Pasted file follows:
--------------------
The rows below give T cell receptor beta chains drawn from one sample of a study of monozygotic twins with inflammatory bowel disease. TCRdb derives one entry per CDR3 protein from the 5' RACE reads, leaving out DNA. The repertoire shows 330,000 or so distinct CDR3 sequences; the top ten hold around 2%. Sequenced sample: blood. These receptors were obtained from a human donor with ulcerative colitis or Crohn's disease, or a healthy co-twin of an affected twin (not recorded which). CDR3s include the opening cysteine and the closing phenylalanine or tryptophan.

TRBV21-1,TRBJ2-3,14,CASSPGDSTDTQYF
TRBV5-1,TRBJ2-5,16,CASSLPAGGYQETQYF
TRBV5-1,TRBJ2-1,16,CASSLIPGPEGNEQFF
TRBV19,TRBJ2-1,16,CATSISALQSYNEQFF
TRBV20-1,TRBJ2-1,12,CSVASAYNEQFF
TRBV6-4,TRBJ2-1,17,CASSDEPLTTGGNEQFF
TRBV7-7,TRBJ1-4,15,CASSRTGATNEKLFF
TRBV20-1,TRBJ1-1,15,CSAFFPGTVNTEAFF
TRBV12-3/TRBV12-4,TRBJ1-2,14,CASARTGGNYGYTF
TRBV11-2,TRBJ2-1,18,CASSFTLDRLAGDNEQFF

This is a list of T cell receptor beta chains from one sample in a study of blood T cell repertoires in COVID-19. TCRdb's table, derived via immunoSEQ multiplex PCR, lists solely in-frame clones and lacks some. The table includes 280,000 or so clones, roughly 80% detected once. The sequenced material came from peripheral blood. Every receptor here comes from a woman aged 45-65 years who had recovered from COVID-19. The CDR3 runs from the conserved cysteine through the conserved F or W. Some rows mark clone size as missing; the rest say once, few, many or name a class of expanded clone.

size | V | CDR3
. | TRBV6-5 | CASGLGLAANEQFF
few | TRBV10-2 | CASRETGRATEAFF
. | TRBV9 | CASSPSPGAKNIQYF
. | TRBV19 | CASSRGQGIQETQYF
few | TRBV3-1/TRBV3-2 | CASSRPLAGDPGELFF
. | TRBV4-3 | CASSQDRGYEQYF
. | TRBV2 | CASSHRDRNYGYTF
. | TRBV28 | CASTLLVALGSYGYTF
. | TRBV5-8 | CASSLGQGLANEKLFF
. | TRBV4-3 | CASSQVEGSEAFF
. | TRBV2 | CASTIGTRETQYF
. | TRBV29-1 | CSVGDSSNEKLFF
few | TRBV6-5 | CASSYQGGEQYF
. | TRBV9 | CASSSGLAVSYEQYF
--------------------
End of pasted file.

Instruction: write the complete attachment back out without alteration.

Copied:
The rows below give T cell receptor beta chains drawn from one sample of a study of monozygotic twins with inflammatory bowel disease. TCRdb derives one entry per CDR3 protein from the 5' RACE reads, leaving out DNA. The repertoire shows 330,000 or so distinct CDR3 sequences; the top ten hold around 2%. Sequenced sample: blood. These receptors were obtained from a human donor with ulcerative colitis or Crohn's disease, or a healthy co-twin of an affected twin (not recorded which). CDR3s include the opening cysteine and the closing phenylalanine or tryptophan.

TRBV21-1,TRBJ2-3,14,CASSPGDSTDTQYF
TRBV5-1,TRBJ2-5,16,CASSLPAGGYQETQYF
TRBV5-1,TRBJ2-1,16,CASSLIPGPEGNEQFF
TRBV19,TRBJ2-1,16,CATSISALQSYNEQFF
TRBV20-1,TRBJ2-1,12,CSVASAYNEQFF
TRBV6-4,TRBJ2-1,17,CASSDEPLTTGGNEQFF
TRBV7-7,TRBJ1-4,15,CASSRTGATNEKLFF
TRBV20-1,TRBJ1-1,15,CSAFFPGTVNTEAFF
TRBV12-3/TRBV12-4,TRBJ1-2,14,CASARTGGNYGYTF
TRBV11-2,TRBJ2-1,18,CASSFTLDRLAGDNEQFF

This is a list of T cell receptor beta chains from one sample in a study of blood T cell repertoires in COVID-19. TCRdb's table, derived via immunoSEQ multiplex PCR, lists solely in-frame clones and lacks some. The table includes 280,000 or so clones, roughly 80% detected once. The sequenced material came from peripheral blood. Every receptor here comes from a woman aged 45-65 years who had recovered from COVID-19. The CDR3 runs from the conserved cysteine through the conserved F or W. Some rows mark clone size as missing; the rest say once, few, many or name a class of expanded clone.

size | V | CDR3
. | TRBV6-5 | CASGLGLAANEQFF
few | TRBV10-2 | CASRETGRATEAFF
. | TRBV9 | CASSPSPGAKNIQYF
. | TRBV19 | CASSRGQGIQETQYF
few | TRBV3-1/TRBV3-2 | CASSRPLAGDPGELFF
. | TRBV4-3 | CASSQDRGYEQYF
. | TRBV2 | CASSHRDRNYGYTF
. | TRBV28 | CASTLLVALGSYGYTF
. | TRBV5-8 | CASSLGQGLANEKLFF
. | TRBV4-3 | CASSQVEGSEAFF
. | TRBV2 | CASTIGTRETQYF
. | TRBV29-1 | CSVGDSSNEKLFF
few | TRBV6-5 | CASSYQGGEQYF
. | TRBV9 | CASSSGLAVSYEQYF